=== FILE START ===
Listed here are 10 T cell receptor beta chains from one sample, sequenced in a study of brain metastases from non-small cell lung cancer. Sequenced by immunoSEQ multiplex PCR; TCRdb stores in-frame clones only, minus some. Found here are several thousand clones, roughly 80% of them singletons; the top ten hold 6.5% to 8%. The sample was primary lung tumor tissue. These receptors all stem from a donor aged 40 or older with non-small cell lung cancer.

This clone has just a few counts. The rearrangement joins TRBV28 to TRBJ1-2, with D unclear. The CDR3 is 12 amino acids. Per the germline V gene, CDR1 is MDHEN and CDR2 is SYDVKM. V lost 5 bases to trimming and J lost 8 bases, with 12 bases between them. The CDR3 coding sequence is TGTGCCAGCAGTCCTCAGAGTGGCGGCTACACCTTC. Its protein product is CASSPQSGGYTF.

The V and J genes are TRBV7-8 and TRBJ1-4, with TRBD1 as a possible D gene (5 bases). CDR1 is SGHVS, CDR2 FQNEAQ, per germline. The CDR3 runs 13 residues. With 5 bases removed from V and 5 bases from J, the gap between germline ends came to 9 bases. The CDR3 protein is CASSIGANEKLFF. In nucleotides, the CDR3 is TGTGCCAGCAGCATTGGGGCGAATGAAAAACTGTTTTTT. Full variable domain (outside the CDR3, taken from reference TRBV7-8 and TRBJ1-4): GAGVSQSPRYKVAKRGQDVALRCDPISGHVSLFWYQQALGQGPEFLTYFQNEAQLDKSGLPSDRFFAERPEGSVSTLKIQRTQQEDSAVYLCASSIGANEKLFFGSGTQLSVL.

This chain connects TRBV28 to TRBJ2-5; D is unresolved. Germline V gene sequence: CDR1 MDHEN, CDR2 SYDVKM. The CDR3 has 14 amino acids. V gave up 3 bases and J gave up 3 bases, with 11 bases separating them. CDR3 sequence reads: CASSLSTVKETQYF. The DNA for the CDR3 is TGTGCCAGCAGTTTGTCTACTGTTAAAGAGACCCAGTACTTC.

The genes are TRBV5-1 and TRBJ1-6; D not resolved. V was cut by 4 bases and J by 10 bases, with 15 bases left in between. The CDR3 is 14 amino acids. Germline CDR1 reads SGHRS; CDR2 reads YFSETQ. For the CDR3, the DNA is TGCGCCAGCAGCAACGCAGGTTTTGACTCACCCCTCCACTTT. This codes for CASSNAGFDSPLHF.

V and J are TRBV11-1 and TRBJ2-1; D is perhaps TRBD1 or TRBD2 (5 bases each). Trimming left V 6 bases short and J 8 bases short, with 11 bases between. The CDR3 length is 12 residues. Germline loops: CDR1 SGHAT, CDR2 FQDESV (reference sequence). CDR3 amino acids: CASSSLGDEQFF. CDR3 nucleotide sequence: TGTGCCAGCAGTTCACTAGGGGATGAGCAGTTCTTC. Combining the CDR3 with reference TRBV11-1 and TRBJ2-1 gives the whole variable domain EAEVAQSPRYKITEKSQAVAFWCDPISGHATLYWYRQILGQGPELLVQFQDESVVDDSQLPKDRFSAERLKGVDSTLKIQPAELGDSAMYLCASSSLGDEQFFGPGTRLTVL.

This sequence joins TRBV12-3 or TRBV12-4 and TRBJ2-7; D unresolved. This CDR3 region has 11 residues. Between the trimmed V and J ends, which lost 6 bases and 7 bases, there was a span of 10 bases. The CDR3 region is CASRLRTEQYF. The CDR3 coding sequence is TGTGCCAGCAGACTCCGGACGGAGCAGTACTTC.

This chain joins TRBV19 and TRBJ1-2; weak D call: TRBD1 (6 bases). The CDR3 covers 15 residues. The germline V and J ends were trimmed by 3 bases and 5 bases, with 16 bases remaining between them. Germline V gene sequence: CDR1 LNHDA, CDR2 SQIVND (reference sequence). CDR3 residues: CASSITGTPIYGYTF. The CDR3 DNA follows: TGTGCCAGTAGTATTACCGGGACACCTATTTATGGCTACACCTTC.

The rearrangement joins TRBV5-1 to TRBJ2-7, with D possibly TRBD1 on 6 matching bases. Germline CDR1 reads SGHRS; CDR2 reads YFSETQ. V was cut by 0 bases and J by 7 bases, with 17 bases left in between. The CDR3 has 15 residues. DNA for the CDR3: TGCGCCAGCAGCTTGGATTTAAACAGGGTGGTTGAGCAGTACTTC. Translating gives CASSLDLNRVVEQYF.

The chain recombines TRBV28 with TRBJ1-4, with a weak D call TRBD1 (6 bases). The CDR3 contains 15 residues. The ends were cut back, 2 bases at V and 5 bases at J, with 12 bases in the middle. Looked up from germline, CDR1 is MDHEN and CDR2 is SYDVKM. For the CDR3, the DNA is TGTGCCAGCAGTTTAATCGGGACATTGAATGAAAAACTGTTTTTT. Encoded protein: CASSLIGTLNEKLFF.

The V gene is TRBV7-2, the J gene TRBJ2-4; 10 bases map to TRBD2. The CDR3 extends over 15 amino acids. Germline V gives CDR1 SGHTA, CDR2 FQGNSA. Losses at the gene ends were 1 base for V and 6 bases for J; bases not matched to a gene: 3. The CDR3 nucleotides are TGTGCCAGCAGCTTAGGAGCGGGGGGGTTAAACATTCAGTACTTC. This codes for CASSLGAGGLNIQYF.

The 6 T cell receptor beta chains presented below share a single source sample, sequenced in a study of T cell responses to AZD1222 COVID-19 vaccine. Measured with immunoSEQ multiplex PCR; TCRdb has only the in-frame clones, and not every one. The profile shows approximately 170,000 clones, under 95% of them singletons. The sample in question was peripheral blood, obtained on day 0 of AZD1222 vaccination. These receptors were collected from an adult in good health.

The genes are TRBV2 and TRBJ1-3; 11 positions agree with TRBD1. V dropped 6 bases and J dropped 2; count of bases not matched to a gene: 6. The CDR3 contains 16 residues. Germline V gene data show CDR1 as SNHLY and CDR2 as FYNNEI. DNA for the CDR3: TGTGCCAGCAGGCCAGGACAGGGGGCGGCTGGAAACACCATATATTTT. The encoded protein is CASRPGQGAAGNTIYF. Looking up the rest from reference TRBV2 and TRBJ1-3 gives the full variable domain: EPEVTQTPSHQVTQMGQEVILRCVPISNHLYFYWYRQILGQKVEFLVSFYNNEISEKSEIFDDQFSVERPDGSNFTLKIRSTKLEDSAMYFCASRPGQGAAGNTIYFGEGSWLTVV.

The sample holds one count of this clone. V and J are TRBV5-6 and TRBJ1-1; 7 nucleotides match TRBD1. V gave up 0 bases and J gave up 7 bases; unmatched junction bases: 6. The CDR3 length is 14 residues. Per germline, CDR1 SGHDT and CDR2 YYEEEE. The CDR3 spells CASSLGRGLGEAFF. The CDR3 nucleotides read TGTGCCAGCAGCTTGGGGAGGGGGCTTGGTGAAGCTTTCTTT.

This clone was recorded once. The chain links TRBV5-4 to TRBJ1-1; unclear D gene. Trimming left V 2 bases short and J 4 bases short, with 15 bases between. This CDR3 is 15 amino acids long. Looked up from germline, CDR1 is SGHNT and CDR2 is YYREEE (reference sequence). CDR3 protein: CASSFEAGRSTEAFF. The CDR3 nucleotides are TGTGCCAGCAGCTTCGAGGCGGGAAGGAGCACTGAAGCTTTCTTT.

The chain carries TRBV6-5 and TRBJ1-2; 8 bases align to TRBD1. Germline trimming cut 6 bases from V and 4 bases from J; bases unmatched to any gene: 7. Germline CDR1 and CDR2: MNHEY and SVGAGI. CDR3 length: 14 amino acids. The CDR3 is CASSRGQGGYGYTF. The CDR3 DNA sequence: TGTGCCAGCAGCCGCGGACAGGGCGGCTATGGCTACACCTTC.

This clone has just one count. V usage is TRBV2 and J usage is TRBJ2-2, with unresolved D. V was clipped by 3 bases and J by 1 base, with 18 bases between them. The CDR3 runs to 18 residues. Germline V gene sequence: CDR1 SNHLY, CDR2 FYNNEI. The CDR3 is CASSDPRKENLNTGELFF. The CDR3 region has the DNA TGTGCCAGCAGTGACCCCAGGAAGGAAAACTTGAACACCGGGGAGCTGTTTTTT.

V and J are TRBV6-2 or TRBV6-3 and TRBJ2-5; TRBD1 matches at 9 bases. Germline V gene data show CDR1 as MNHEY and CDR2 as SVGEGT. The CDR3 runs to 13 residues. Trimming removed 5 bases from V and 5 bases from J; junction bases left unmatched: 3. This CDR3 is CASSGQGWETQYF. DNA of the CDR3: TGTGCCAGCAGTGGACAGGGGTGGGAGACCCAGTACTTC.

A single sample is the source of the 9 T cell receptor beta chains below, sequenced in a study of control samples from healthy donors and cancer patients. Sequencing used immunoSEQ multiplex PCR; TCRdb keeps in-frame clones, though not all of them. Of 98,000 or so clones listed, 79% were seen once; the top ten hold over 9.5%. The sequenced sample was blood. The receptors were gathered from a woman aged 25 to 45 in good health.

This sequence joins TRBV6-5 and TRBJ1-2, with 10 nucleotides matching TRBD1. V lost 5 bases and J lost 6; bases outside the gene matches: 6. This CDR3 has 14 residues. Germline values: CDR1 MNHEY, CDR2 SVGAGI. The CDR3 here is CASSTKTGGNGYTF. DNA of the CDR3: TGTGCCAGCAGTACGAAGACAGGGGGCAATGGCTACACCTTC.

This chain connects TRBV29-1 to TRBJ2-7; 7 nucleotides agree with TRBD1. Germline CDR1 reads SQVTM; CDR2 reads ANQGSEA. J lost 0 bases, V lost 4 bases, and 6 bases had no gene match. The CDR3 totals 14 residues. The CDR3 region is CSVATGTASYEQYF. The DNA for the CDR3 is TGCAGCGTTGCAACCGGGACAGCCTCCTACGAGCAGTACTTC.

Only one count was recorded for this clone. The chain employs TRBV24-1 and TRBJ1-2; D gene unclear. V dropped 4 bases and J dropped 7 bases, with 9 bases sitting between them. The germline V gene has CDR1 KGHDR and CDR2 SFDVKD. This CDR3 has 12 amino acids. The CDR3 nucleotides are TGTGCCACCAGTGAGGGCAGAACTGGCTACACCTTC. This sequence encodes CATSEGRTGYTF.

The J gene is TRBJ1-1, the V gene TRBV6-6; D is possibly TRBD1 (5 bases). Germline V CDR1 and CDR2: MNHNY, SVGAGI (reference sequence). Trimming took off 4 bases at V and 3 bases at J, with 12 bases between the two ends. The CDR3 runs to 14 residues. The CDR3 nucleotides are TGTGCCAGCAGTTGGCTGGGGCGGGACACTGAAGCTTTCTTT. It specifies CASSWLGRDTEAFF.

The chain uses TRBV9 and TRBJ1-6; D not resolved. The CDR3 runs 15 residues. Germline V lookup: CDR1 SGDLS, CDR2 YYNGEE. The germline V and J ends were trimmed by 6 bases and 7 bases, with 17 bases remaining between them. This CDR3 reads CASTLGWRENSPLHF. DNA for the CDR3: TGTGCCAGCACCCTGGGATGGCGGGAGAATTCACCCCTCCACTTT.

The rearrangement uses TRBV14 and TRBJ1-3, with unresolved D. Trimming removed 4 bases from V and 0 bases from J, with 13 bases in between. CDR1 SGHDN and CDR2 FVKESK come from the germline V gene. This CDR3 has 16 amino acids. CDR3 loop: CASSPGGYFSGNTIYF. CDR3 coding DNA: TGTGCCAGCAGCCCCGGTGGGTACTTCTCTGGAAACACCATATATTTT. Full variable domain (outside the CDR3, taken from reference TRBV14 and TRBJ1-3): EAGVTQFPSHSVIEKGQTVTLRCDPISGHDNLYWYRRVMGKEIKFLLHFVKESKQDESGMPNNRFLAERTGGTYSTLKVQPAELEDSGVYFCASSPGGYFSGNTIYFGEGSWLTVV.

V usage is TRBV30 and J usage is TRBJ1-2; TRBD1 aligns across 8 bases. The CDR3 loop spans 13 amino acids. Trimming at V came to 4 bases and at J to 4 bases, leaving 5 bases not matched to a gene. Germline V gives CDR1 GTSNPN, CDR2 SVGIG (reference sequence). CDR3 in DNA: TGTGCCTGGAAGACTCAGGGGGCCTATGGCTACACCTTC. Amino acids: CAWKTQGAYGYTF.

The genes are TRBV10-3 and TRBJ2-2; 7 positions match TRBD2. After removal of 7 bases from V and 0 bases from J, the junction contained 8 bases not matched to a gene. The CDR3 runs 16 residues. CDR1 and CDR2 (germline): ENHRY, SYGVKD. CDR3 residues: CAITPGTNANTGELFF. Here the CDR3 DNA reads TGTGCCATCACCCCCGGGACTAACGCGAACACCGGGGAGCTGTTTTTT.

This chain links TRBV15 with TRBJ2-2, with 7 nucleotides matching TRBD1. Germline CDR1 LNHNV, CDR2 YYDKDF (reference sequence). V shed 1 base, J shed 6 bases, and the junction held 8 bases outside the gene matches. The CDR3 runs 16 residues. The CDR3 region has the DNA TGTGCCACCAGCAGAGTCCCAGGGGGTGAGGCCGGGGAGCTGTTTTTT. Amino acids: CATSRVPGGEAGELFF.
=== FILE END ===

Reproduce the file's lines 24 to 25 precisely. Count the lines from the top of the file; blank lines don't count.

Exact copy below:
The chain uses TRBV9 and TRBJ1-6; D not resolved. The CDR3 runs 15 residues. Germline V lookup: CDR1 SGDLS, CDR2 YYNGEE. The germline V and J ends were trimmed by 6 bases and 7 bases, with 17 bases remaining between them. This CDR3 reads CASTLGWRENSPLHF. DNA for the CDR3: TGTGCCAGCACCCTGGGATGGCGGGAGAATTCACCCCTCCACTTT.

The rearrangement uses TRBV14 and TRBJ1-3, with unresolved D. Trimming removed 4 bases from V and 0 bases from J, with 13 bases in between. CDR1 SGHDN and CDR2 FVKESK come from the germline V gene. This CDR3 has 16 amino acids. CDR3 loop: CASSPGGYFSGNTIYF. CDR3 coding DNA: TGTGCCAGCAGCCCCGGTGGGTACTTCTCTGGAAACACCATATATTTT. Full variable domain (outside the CDR3, taken from reference TRBV14 and TRBJ1-3): EAGVTQFPSHSVIEKGQTVTLRCDPISGHDNLYWYRRVMGKEIKFLLHFVKESKQDESGMPNNRFLAERTGGTYSTLKVQPAELEDSGVYFCASSPGGYFSGNTIYFGEGSWLTVV.